Warning to passengers
All of us are passengers. We go through this existence on earth knowing we are passing through. Also because we don’t hold the steering wheel that guides the journey of our life, we control neither the speed, nor the duration, nor the destination. We live this experience, the only one available to us, being content for the most part looking out the window. Precisely, like passengers. Knowing well that nothing lasts forever, the sooner or later one reaches the end of the line and gets off.
We have learned that happiness is a temporary state. Sooner or later, human relationships deteriorate, waking up in the morning brings us back to the daily constraint, disappointments leave their painful wounds. And happiness vanishes.
We have learned that love is an ephemeral pleasure. Sooner or later, the heart no longer beats madly, the enchantment of gazes is broken, desire fades. And love comes to an end.
We have learned that trust is a revocable choice. Sooner or later, promises are not kept, plans are not respected, lies rise to the surface. And trust goes away.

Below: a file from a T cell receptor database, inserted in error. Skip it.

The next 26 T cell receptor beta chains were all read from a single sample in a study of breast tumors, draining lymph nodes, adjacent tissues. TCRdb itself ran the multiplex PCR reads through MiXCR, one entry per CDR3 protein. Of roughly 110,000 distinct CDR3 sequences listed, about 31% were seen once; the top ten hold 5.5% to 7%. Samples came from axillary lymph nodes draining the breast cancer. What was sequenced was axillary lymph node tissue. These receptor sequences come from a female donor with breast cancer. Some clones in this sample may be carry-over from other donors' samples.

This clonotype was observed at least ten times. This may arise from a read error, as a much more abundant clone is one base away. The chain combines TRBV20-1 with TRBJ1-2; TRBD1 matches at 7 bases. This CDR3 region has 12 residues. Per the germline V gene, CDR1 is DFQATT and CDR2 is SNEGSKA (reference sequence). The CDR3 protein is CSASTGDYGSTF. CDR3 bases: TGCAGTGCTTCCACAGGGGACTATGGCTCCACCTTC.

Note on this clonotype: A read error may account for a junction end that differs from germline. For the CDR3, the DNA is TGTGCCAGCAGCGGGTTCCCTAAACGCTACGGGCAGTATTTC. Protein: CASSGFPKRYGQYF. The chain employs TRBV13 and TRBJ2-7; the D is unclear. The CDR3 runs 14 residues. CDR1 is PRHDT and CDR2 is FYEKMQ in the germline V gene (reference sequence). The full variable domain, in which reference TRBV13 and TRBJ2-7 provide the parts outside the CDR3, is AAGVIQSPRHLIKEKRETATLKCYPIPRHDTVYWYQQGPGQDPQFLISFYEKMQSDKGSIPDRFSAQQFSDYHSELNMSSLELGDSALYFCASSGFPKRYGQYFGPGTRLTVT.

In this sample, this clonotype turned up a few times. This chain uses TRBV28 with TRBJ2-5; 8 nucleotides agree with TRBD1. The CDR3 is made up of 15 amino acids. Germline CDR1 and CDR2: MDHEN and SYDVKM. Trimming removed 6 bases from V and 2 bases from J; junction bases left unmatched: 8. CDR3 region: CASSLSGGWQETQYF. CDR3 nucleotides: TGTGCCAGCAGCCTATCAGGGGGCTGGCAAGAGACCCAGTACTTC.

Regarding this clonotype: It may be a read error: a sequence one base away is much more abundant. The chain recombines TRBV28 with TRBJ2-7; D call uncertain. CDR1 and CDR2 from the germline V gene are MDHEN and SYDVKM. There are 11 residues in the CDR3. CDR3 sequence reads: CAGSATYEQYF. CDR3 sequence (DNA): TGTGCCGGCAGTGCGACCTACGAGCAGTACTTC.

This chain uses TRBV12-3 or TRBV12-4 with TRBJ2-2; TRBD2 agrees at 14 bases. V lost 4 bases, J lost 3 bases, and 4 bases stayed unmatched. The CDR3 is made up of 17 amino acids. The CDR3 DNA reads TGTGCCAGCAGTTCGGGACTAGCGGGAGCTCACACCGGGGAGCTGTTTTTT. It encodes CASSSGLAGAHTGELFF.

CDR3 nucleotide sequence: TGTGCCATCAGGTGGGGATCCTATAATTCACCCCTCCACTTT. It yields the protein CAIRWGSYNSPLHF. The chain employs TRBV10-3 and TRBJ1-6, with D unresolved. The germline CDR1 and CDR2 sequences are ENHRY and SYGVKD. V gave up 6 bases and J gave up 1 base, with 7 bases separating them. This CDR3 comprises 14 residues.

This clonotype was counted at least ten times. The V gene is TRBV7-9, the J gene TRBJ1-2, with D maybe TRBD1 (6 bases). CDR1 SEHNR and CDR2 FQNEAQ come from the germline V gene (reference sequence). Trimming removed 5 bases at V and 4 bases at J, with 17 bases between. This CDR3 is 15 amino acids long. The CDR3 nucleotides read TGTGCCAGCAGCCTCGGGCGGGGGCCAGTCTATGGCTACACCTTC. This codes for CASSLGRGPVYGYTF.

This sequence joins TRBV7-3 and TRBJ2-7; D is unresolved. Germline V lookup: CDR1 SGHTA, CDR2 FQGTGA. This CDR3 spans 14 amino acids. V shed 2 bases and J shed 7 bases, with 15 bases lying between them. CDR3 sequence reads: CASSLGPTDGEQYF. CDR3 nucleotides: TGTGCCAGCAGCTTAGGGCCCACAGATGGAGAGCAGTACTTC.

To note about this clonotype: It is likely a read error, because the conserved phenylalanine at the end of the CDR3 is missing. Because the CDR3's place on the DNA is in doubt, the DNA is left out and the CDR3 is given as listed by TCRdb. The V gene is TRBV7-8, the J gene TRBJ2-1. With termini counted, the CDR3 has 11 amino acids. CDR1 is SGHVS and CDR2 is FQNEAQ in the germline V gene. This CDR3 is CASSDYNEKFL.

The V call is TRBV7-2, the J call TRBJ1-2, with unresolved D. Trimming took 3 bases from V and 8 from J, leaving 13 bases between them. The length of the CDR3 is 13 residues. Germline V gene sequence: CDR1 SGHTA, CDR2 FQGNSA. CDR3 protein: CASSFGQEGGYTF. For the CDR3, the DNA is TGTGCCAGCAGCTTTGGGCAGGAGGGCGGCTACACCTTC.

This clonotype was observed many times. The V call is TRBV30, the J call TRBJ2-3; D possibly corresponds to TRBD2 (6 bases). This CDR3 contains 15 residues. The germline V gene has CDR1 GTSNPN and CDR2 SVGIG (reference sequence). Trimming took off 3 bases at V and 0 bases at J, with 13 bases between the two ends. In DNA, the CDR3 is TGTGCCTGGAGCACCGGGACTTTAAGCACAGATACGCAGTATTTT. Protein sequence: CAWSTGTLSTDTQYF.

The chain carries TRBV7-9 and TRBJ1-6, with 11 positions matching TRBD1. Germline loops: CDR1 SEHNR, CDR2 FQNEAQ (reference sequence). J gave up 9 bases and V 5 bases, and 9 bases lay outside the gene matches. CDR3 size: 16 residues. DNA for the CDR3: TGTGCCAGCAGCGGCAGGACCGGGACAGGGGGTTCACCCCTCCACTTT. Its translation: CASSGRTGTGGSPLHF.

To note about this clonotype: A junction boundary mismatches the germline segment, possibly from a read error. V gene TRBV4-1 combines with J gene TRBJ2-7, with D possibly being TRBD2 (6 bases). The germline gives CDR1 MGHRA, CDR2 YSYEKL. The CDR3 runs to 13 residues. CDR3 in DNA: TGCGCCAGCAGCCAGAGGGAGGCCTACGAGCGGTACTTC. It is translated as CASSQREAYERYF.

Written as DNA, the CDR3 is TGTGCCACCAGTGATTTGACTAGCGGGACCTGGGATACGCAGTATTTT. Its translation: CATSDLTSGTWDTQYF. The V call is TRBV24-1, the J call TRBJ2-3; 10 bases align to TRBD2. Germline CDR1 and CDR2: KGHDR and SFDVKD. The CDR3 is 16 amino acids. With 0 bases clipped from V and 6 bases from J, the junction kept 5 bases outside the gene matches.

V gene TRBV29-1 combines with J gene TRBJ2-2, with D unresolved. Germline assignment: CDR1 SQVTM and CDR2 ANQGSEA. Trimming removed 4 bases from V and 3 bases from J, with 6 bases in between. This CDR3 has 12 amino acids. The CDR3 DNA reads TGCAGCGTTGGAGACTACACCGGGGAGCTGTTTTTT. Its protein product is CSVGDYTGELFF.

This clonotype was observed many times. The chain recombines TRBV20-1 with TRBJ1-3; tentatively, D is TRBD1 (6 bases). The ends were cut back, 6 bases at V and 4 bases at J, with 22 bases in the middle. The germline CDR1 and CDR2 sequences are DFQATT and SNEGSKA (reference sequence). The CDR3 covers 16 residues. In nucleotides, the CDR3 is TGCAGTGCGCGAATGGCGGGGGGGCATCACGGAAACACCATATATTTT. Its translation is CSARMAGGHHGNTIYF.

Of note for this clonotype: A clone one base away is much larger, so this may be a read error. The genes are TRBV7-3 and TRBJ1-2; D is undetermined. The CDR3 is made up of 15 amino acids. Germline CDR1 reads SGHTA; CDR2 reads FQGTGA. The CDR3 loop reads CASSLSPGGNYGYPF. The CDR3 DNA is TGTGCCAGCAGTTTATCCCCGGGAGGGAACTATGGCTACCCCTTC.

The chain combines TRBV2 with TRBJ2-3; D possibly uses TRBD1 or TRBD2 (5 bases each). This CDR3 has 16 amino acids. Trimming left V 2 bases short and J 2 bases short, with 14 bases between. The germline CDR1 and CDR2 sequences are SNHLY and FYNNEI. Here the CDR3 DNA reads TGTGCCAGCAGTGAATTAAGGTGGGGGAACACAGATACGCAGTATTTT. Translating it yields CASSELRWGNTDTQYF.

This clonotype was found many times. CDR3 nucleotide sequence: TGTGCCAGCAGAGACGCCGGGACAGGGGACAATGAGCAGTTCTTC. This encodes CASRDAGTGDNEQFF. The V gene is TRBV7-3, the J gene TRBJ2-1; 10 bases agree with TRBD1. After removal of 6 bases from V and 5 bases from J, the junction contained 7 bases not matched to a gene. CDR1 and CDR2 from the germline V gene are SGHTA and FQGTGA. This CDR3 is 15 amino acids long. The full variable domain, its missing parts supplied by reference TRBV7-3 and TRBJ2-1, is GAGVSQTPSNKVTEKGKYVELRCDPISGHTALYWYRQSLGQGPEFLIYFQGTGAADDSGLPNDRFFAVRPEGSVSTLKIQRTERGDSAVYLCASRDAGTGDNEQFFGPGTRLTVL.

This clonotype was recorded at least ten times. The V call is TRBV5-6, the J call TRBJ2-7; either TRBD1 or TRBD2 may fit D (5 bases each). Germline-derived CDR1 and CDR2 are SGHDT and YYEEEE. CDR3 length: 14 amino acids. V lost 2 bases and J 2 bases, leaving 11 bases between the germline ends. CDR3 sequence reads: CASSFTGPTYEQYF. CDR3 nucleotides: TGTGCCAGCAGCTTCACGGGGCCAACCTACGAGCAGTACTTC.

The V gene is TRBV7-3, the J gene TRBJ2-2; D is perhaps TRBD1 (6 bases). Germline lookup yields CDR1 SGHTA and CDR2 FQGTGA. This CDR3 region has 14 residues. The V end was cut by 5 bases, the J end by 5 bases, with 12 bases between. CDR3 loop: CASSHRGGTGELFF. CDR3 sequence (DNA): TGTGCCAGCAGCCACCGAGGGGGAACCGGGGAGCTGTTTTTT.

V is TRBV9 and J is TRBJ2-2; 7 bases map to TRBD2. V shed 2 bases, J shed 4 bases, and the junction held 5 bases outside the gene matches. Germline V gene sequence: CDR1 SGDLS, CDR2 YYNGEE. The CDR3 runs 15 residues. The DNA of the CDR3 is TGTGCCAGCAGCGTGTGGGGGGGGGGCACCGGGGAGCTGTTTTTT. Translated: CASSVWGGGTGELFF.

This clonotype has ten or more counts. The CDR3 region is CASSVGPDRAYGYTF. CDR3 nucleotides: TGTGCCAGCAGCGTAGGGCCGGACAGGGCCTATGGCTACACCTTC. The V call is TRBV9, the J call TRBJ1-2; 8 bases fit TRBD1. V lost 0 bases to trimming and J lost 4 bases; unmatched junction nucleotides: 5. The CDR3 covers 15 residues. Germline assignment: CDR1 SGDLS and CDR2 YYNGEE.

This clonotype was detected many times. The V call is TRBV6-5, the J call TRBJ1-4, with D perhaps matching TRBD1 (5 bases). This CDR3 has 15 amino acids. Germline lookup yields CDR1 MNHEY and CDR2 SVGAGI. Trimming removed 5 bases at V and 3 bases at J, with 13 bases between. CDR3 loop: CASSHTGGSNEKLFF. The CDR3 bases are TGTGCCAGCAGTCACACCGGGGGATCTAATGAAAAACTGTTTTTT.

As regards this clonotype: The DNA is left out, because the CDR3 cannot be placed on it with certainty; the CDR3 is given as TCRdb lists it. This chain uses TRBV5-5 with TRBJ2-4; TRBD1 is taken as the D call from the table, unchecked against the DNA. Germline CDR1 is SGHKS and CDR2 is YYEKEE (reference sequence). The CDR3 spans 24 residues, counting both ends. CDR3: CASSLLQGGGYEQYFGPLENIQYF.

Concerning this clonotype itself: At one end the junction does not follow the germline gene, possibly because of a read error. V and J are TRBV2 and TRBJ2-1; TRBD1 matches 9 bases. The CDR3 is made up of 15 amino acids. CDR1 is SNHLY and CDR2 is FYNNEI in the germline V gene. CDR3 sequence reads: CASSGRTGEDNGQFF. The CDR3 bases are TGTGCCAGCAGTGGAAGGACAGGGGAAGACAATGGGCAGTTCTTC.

We have learned that peace is and uncertain value. Sooner or later, a demonstrator is shot down in the street, a commuter is blown to pieces on a train, a civilian is bombed in his house. And peace has ceased.
We have learned that work is a temporary job. Sooner or later, technology gets updated, the sector becomes saturated, the market goes into crisis. And work is terminated.
We have learned that our whole life is transitory and precarious. We cannot choose the images that rush past our window, nor who sits next to us. What happens, happens; useless to protest, and furthermore, we are forbidden to talk to the driver. This is why nothing that happens seems to touch us. If the passengers of public transport witness an attack in silence and motionless, the passengers of life witness every abuse of power in silence and motionless. Instead of spurring us to realize our desires here and now, in a hurry, before it is too late, the transience of life has made us blind, numb, resigned.
Thus, we aren’t at all surprised to learn that freedom is a provisional condition. Even freedom, of course. What once was the main reason to live fight and die, has now taken on the appearance of a privilege indispensable to a few and superfluous to most. Sooner or later, this could happen to all speaking, loving, protesting, living without asking permission from whoever is on duty. And freedom comes to an end. At least for those who, tired of playing the spectator passing through, want at all costs to get off the social machine launched on a course that doesn’t concern him or her. For whoever, in short, insists upon thinking that freedom is still that main reason to live and fight.
We wish everyone else bon voyage. And don’t forget to punch the ticket.